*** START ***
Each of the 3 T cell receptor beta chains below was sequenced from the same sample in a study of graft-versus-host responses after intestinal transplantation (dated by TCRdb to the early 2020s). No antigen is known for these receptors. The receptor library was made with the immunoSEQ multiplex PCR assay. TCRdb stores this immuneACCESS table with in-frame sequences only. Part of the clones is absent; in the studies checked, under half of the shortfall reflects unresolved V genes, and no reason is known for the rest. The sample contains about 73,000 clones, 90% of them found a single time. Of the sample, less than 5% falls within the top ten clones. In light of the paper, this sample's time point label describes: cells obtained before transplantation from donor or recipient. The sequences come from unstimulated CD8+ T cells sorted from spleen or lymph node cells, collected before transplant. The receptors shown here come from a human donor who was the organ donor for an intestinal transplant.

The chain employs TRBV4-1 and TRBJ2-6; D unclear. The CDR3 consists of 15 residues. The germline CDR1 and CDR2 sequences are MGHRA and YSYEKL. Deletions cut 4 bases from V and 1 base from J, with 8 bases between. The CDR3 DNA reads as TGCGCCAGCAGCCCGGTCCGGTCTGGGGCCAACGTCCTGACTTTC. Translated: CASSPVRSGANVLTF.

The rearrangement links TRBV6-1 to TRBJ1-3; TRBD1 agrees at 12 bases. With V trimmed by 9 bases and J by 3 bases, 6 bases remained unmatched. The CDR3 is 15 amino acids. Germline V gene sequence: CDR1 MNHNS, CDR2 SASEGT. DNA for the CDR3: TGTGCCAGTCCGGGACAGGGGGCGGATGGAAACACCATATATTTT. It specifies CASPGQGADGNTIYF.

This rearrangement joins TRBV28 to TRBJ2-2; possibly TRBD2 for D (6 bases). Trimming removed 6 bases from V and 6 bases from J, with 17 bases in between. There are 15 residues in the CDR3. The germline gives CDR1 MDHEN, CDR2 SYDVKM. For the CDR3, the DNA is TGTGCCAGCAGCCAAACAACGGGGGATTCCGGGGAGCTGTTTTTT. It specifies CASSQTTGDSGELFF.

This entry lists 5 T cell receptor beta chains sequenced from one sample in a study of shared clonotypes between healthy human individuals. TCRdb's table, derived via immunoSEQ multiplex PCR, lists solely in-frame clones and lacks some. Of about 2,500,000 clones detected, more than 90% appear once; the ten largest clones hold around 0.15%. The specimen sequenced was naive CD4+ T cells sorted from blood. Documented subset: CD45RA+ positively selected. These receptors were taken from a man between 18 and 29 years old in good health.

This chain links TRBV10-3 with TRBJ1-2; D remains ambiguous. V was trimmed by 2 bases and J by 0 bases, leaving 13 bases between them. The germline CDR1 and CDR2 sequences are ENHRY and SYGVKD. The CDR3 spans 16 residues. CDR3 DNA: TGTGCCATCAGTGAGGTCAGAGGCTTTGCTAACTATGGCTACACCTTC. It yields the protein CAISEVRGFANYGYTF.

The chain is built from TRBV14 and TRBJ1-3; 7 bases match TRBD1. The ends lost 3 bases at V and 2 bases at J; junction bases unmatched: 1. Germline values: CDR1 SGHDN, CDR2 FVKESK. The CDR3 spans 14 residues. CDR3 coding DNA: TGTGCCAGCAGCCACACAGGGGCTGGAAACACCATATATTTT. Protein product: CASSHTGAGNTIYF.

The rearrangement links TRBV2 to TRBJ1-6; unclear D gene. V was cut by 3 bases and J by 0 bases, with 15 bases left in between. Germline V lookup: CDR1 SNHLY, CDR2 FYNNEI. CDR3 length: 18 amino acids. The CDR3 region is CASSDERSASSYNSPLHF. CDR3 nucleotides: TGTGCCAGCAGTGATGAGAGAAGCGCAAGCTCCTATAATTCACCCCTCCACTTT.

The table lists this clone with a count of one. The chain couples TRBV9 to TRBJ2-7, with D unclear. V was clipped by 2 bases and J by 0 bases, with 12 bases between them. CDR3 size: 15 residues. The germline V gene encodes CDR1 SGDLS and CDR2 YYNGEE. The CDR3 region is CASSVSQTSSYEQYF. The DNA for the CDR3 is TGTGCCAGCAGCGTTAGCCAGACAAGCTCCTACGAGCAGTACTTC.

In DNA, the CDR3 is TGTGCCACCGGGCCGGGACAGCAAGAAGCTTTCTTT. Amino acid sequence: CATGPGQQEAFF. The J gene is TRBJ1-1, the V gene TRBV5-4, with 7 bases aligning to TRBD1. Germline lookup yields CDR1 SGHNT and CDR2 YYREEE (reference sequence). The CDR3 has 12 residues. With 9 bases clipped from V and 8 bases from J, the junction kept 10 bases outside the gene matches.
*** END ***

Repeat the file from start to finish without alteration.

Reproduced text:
Each of the 3 T cell receptor beta chains below was sequenced from the same sample in a study of graft-versus-host responses after intestinal transplantation (dated by TCRdb to the early 2020s). No antigen is known for these receptors. The receptor library was made with the immunoSEQ multiplex PCR assay. TCRdb stores this immuneACCESS table with in-frame sequences only. Part of the clones is absent; in the studies checked, under half of the shortfall reflects unresolved V genes, and no reason is known for the rest. The sample contains about 73,000 clones, 90% of them found a single time. Of the sample, less than 5% falls within the top ten clones. In light of the paper, this sample's time point label describes: cells obtained before transplantation from donor or recipient. The sequences come from unstimulated CD8+ T cells sorted from spleen or lymph node cells, collected before transplant. The receptors shown here come from a human donor who was the organ donor for an intestinal transplant.

The chain employs TRBV4-1 and TRBJ2-6; D unclear. The CDR3 consists of 15 residues. The germline CDR1 and CDR2 sequences are MGHRA and YSYEKL. Deletions cut 4 bases from V and 1 base from J, with 8 bases between. The CDR3 DNA reads as TGCGCCAGCAGCCCGGTCCGGTCTGGGGCCAACGTCCTGACTTTC. Translated: CASSPVRSGANVLTF.

The rearrangement links TRBV6-1 to TRBJ1-3; TRBD1 agrees at 12 bases. With V trimmed by 9 bases and J by 3 bases, 6 bases remained unmatched. The CDR3 is 15 amino acids. Germline V gene sequence: CDR1 MNHNS, CDR2 SASEGT. DNA for the CDR3: TGTGCCAGTCCGGGACAGGGGGCGGATGGAAACACCATATATTTT. It specifies CASPGQGADGNTIYF.

This rearrangement joins TRBV28 to TRBJ2-2; possibly TRBD2 for D (6 bases). Trimming removed 6 bases from V and 6 bases from J, with 17 bases in between. There are 15 residues in the CDR3. The germline gives CDR1 MDHEN, CDR2 SYDVKM. For the CDR3, the DNA is TGTGCCAGCAGCCAAACAACGGGGGATTCCGGGGAGCTGTTTTTT. It specifies CASSQTTGDSGELFF.

This entry lists 5 T cell receptor beta chains sequenced from one sample in a study of shared clonotypes between healthy human individuals. TCRdb's table, derived via immunoSEQ multiplex PCR, lists solely in-frame clones and lacks some. Of about 2,500,000 clones detected, more than 90% appear once; the ten largest clones hold around 0.15%. The specimen sequenced was naive CD4+ T cells sorted from blood. Documented subset: CD45RA+ positively selected. These receptors were taken from a man between 18 and 29 years old in good health.

This chain links TRBV10-3 with TRBJ1-2; D remains ambiguous. V was trimmed by 2 bases and J by 0 bases, leaving 13 bases between them. The germline CDR1 and CDR2 sequences are ENHRY and SYGVKD. The CDR3 spans 16 residues. CDR3 DNA: TGTGCCATCAGTGAGGTCAGAGGCTTTGCTAACTATGGCTACACCTTC. It yields the protein CAISEVRGFANYGYTF.

The chain is built from TRBV14 and TRBJ1-3; 7 bases match TRBD1. The ends lost 3 bases at V and 2 bases at J; junction bases unmatched: 1. Germline values: CDR1 SGHDN, CDR2 FVKESK. The CDR3 spans 14 residues. CDR3 coding DNA: TGTGCCAGCAGCCACACAGGGGCTGGAAACACCATATATTTT. Protein product: CASSHTGAGNTIYF.

The rearrangement links TRBV2 to TRBJ1-6; unclear D gene. V was cut by 3 bases and J by 0 bases, with 15 bases left in between. Germline V lookup: CDR1 SNHLY, CDR2 FYNNEI. CDR3 length: 18 amino acids. The CDR3 region is CASSDERSASSYNSPLHF. CDR3 nucleotides: TGTGCCAGCAGTGATGAGAGAAGCGCAAGCTCCTATAATTCACCCCTCCACTTT.

The table lists this clone with a count of one. The chain couples TRBV9 to TRBJ2-7, with D unclear. V was clipped by 2 bases and J by 0 bases, with 12 bases between them. CDR3 size: 15 residues. The germline V gene encodes CDR1 SGDLS and CDR2 YYNGEE. The CDR3 region is CASSVSQTSSYEQYF. The DNA for the CDR3 is TGTGCCAGCAGCGTTAGCCAGACAAGCTCCTACGAGCAGTACTTC.

In DNA, the CDR3 is TGTGCCACCGGGCCGGGACAGCAAGAAGCTTTCTTT. Amino acid sequence: CATGPGQQEAFF. The J gene is TRBJ1-1, the V gene TRBV5-4, with 7 bases aligning to TRBD1. Germline lookup yields CDR1 SGHNT and CDR2 YYREEE (reference sequence). The CDR3 has 12 residues. With 9 bases clipped from V and 8 bases from J, the junction kept 10 bases outside the gene matches.